The Salem Witch Trials Remain As A Main Area Of Interest For Colonial Historians
943 WordsOct 28, 20154 Pages
The Salem Witch Trials remain as a main area of interest for colonial historians, for the very way that actual lives were taken for only the sake of internalized cultural normalities. In fact if one is to look at the way the trials were conducted, it could be said that they highlight the underlying fears and beliefs that the citizens of Massachusetts believed to be completely true. The irrational nature of the trials is best illustrated through the view of the accused witches, whose accusations follow a distinct pattern of having past conflict with their accusers. Overall there is also a repetition of external fears influencing these accusations which culminates in a complex belief of not only demonic powers at work, but present mortal threats being a part of these accused witches plan to bring destruction of the town. The perspective of the accused witches during the Salem Witch Trials, proves Salem was a town rooted in cultural anxiety and interpersonal conflict which eventually imploded into the uncontrollable. The town of Salem, like most colonial societies, was a highly interpersonal one which relied greatly on the support of the community by its members (Godbeer, 18). It is therefore natural to assume then that in such a personal community there would be many personal grievances and conflicts that would be internalized as a result of the greater good for society.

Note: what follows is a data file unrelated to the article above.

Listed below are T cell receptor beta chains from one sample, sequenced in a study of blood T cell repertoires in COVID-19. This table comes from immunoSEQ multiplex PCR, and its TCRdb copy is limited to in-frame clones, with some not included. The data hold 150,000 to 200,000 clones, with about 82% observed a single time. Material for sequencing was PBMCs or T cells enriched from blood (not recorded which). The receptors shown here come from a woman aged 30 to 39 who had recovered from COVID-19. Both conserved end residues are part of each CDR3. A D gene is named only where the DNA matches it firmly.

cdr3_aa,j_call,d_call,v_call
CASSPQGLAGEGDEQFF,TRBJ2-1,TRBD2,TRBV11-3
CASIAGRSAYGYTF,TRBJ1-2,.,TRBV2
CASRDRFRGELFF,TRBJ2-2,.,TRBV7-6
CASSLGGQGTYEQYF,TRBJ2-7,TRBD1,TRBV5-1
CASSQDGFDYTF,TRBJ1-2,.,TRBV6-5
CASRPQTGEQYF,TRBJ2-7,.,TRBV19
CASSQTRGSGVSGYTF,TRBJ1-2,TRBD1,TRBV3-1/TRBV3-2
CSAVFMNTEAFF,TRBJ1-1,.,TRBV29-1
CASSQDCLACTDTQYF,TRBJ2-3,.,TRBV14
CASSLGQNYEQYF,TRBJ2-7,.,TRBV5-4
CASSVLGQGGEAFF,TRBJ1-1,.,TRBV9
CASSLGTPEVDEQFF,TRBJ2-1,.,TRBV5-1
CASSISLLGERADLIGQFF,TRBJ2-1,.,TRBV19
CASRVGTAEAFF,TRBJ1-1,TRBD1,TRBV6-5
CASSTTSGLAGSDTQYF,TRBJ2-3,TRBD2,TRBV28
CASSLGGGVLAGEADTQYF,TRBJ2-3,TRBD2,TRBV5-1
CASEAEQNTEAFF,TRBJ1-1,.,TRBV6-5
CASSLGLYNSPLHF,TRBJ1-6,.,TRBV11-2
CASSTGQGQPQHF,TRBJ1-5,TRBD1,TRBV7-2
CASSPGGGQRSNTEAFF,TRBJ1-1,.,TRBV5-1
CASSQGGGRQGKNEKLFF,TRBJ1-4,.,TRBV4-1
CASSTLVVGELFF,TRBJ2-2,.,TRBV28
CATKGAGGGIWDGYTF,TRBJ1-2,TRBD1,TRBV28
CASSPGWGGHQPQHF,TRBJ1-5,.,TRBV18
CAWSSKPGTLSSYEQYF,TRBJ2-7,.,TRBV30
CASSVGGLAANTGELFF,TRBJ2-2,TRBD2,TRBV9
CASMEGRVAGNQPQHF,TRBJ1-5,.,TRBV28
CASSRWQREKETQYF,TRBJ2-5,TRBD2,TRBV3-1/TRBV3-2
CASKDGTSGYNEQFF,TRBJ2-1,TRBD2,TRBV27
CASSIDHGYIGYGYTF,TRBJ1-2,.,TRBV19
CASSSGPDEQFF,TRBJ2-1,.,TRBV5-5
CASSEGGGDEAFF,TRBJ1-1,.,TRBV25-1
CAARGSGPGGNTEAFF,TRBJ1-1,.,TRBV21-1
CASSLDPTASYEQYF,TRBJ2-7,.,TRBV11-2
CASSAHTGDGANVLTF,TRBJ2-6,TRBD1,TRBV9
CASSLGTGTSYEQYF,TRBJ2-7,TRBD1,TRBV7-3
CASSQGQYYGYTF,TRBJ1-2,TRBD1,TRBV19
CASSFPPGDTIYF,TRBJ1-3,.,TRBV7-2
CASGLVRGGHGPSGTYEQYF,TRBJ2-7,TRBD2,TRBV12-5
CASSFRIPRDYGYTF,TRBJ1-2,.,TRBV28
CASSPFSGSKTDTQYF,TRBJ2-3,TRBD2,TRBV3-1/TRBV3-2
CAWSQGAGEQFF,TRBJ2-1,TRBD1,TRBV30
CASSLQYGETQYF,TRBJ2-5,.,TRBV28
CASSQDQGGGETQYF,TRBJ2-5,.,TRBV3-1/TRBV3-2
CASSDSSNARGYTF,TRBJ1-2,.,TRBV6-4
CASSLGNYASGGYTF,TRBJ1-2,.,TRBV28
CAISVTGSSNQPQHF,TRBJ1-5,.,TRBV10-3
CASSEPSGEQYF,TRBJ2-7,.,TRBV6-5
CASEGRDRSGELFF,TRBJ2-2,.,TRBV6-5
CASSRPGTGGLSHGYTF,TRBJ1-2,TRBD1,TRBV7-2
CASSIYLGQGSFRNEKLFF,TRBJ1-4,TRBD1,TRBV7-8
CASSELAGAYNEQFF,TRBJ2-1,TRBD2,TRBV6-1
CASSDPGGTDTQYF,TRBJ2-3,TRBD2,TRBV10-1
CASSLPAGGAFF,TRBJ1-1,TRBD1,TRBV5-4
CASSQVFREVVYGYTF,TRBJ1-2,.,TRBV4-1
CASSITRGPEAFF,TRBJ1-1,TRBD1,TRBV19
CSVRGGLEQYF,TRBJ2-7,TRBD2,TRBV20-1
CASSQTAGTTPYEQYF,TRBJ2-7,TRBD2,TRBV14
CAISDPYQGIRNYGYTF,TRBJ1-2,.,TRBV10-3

When a paranoid system of belief is combined with suspicious events, it is all but natural to